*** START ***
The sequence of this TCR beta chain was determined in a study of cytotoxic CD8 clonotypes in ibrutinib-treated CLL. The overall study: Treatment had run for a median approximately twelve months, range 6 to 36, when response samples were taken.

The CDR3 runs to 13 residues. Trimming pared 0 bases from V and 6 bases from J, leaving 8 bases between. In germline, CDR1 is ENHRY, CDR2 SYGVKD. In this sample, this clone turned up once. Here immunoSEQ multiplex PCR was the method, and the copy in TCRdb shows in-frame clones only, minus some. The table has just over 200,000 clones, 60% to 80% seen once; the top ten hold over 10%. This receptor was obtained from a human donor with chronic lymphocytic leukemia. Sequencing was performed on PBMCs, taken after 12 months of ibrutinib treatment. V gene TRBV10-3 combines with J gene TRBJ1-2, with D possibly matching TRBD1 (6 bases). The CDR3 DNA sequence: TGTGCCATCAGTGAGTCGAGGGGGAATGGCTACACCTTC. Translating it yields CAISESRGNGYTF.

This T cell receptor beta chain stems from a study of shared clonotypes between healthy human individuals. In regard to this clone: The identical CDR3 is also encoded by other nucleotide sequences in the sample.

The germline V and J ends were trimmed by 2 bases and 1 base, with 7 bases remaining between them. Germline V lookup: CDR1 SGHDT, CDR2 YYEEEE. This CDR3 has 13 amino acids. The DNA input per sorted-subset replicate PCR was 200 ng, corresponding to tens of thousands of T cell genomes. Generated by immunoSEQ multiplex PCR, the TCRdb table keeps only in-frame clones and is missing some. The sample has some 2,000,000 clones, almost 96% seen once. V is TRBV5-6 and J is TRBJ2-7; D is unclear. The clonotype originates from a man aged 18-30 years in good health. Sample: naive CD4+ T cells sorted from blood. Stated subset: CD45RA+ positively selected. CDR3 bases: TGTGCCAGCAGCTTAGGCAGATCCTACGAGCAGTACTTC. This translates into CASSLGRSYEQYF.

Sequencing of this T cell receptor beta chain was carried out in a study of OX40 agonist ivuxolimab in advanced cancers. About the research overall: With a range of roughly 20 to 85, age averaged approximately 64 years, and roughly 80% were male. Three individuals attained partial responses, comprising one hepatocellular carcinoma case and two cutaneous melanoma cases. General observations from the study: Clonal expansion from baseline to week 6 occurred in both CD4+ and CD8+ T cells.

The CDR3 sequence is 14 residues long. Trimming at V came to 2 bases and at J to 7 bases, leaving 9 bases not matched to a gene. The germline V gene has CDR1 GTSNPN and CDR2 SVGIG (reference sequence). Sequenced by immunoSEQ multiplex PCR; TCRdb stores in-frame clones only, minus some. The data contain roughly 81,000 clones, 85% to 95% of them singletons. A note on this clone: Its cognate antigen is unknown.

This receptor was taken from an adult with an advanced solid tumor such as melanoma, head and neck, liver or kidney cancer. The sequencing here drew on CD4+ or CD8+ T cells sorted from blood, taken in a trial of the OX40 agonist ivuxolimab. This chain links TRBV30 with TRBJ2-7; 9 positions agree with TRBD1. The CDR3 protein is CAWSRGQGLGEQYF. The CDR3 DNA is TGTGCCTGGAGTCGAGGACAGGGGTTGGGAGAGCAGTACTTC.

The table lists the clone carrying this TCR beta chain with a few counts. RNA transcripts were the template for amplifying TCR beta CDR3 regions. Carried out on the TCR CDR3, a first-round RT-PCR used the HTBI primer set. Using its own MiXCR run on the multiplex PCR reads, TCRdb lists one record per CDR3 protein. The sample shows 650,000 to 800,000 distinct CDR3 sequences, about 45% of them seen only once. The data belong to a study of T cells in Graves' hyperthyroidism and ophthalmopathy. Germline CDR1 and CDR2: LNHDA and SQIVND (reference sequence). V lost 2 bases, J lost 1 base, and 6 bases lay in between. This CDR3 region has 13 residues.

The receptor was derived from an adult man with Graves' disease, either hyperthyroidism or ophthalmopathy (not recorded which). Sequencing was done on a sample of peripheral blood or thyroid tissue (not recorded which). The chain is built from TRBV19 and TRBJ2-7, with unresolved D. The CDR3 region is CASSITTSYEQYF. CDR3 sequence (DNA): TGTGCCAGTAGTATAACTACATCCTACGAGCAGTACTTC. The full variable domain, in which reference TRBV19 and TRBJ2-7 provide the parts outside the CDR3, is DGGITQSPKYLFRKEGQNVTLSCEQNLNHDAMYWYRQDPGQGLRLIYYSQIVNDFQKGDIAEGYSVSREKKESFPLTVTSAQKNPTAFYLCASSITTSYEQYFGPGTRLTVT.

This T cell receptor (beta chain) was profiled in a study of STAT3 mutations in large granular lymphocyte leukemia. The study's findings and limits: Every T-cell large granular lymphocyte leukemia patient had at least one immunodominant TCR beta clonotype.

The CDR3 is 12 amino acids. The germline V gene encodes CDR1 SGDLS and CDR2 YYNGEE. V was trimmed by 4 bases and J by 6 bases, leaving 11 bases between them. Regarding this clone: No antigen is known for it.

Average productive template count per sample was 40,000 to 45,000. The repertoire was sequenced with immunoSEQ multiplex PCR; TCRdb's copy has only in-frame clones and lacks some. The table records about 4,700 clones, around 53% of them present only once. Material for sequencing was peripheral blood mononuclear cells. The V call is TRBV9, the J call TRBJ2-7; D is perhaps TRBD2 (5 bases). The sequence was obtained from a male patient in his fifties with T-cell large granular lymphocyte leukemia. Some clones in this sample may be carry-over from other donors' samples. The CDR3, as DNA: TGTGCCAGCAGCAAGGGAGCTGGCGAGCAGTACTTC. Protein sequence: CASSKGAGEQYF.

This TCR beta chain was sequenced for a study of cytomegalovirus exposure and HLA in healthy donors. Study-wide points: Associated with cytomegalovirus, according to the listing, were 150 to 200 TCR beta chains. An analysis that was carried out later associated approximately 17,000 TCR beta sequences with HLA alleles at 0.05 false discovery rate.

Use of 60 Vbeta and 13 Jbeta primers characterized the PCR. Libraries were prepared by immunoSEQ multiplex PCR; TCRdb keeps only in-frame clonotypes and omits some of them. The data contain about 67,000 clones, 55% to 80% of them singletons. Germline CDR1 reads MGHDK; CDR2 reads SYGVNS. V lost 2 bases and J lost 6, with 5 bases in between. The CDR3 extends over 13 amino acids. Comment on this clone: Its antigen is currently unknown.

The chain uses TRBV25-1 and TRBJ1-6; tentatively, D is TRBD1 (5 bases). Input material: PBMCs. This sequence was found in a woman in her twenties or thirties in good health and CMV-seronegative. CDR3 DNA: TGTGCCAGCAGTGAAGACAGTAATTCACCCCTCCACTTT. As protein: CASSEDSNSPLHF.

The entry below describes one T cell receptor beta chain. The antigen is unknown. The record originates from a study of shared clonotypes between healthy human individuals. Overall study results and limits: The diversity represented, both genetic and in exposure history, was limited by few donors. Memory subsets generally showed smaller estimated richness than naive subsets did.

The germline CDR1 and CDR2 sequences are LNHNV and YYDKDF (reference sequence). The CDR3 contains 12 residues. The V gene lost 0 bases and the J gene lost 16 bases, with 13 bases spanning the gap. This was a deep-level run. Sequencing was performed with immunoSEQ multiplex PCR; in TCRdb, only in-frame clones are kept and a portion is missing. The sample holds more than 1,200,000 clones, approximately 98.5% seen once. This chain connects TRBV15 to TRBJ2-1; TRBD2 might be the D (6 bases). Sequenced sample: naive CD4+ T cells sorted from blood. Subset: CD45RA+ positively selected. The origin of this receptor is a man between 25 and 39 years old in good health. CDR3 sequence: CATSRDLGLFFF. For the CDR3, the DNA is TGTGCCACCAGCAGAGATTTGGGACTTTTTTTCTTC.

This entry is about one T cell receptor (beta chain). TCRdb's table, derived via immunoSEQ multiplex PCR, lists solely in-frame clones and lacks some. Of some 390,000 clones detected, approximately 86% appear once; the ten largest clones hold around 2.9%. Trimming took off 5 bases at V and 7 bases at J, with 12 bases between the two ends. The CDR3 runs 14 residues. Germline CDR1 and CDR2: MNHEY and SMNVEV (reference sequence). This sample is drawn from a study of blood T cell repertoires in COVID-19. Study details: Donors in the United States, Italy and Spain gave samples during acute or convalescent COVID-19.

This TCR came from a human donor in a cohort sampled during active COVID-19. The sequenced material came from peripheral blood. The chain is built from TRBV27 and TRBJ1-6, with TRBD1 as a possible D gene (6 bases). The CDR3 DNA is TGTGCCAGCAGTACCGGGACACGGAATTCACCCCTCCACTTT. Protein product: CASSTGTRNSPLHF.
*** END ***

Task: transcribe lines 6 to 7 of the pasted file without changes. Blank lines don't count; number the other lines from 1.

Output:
The CDR3 sequence is 14 residues long. Trimming at V came to 2 bases and at J to 7 bases, leaving 9 bases not matched to a gene. The germline V gene has CDR1 GTSNPN and CDR2 SVGIG (reference sequence). Sequenced by immunoSEQ multiplex PCR; TCRdb stores in-frame clones only, minus some. The data contain roughly 81,000 clones, 85% to 95% of them singletons. A note on this clone: Its cognate antigen is unknown.

This receptor was taken from an adult with an advanced solid tumor such as melanoma, head and neck, liver or kidney cancer. The sequencing here drew on CD4+ or CD8+ T cells sorted from blood, taken in a trial of the OX40 agonist ivuxolimab. This chain links TRBV30 with TRBJ2-7; 9 positions agree with TRBD1. The CDR3 protein is CAWSRGQGLGEQYF. The CDR3 DNA is TGTGCCTGGAGTCGAGGACAGGGGTTGGGAGAGCAGTACTTC.